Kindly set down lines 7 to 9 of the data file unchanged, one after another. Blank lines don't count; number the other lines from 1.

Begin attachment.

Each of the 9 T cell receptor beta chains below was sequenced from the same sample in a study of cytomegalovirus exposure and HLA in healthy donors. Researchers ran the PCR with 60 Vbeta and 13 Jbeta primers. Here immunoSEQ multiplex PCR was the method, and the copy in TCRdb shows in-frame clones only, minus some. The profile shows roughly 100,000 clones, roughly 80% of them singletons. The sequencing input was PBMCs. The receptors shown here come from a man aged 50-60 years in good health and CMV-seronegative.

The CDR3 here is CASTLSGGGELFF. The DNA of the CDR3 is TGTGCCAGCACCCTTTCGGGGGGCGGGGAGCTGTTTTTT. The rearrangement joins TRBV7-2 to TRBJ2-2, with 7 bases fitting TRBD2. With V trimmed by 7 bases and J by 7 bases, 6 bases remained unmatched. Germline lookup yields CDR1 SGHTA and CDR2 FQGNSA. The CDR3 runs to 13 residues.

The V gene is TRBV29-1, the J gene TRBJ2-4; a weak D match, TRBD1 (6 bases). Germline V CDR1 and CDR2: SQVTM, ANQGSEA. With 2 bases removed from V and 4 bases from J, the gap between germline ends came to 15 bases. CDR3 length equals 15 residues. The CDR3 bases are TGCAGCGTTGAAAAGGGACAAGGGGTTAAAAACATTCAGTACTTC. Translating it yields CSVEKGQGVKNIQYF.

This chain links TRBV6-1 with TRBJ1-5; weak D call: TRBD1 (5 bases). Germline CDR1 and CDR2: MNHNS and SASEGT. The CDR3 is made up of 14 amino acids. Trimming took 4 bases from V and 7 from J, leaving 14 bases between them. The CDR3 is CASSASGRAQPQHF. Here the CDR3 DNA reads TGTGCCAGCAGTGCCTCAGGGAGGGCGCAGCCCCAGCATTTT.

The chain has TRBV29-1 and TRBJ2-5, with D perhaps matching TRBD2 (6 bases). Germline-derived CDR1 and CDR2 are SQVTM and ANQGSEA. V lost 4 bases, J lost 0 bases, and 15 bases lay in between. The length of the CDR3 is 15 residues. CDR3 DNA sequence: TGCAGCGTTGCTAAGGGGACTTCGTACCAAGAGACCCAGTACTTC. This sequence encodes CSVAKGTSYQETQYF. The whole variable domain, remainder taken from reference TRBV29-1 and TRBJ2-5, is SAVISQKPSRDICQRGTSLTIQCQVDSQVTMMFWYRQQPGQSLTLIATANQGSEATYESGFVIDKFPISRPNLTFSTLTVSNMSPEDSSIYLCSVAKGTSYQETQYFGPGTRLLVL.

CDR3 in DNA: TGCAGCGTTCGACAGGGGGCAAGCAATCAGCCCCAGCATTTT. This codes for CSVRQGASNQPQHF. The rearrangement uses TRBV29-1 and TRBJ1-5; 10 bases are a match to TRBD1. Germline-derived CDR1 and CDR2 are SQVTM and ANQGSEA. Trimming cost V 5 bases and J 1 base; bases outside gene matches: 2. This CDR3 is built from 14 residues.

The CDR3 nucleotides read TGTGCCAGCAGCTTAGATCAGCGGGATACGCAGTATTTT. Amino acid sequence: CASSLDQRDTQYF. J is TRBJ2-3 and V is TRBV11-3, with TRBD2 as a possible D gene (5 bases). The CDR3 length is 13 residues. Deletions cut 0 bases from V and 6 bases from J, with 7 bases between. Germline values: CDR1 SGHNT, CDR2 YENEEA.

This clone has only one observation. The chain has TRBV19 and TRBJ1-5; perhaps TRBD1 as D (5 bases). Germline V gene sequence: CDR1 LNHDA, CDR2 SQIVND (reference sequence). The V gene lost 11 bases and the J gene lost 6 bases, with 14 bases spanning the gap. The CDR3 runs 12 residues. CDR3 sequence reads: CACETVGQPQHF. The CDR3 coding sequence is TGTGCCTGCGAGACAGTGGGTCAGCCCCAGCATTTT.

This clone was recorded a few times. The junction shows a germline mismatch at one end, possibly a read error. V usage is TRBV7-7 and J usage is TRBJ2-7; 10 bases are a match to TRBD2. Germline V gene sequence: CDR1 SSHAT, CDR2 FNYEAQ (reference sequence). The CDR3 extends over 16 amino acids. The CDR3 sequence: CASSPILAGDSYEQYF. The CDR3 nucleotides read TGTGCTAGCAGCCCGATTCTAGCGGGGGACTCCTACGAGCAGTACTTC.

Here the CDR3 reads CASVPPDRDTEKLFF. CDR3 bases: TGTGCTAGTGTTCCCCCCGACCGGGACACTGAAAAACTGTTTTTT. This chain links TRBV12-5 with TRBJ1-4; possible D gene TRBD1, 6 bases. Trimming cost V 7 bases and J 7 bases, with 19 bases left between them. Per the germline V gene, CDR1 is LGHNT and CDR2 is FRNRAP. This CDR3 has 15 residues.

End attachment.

The CDR3 nucleotides read TGTGCCAGCAGCTTAGATCAGCGGGATACGCAGTATTTT. Amino acid sequence: CASSLDQRDTQYF. J is TRBJ2-3 and V is TRBV11-3, with TRBD2 as a possible D gene (5 bases). The CDR3 length is 13 residues. Deletions cut 0 bases from V and 6 bases from J, with 7 bases between. Germline values: CDR1 SGHNT, CDR2 YENEEA.

This clone has only one observation. The chain has TRBV19 and TRBJ1-5; perhaps TRBD1 as D (5 bases). Germline V gene sequence: CDR1 LNHDA, CDR2 SQIVND (reference sequence). The V gene lost 11 bases and the J gene lost 6 bases, with 14 bases spanning the gap. The CDR3 runs 12 residues. CDR3 sequence reads: CACETVGQPQHF. The CDR3 coding sequence is TGTGCCTGCGAGACAGTGGGTCAGCCCCAGCATTTT.

This clone was recorded a few times. The junction shows a germline mismatch at one end, possibly a read error. V usage is TRBV7-7 and J usage is TRBJ2-7; 10 bases are a match to TRBD2. Germline V gene sequence: CDR1 SSHAT, CDR2 FNYEAQ (reference sequence). The CDR3 extends over 16 amino acids. The CDR3 sequence: CASSPILAGDSYEQYF. The CDR3 nucleotides read TGTGCTAGCAGCCCGATTCTAGCGGGGGACTCCTACGAGCAGTACTTC.